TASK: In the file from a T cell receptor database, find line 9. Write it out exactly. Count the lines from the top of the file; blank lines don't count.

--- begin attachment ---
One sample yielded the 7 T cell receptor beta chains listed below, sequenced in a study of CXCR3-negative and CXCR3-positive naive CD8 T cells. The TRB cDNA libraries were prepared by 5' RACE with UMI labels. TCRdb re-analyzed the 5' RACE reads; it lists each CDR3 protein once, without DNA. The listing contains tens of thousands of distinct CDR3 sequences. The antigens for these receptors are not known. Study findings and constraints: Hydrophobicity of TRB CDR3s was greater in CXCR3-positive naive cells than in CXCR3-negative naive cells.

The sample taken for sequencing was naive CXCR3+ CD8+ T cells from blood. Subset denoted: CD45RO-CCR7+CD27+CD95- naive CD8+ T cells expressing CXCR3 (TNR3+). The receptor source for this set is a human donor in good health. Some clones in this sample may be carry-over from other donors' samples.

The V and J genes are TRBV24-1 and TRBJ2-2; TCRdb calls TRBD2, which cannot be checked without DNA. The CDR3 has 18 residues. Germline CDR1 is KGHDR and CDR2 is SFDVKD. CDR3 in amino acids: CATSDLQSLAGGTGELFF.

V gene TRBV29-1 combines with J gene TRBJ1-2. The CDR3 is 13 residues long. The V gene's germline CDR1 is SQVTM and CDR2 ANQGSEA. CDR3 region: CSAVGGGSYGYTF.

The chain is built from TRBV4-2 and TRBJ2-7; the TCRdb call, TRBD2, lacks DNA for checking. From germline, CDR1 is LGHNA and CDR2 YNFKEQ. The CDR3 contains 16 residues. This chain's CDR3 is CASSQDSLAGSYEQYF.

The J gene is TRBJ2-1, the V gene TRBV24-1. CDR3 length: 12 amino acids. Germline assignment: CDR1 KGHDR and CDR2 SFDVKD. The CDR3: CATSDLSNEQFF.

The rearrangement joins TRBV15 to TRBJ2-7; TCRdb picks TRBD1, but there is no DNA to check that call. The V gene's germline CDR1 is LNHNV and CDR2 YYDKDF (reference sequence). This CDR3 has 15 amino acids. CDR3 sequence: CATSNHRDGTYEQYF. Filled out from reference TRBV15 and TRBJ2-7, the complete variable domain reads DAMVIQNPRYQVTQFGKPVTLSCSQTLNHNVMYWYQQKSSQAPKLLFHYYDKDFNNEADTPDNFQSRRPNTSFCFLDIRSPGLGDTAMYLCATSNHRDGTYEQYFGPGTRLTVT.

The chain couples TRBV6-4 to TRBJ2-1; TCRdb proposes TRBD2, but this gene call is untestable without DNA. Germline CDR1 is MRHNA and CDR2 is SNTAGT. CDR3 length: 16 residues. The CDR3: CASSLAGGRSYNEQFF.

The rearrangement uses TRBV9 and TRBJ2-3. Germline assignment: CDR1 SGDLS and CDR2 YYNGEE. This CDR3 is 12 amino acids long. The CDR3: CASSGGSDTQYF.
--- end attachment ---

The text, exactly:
The rearrangement uses TRBV9 and TRBJ2-3. Germline assignment: CDR1 SGDLS and CDR2 YYNGEE. This CDR3 is 12 amino acids long. The CDR3: CASSGGSDTQYF.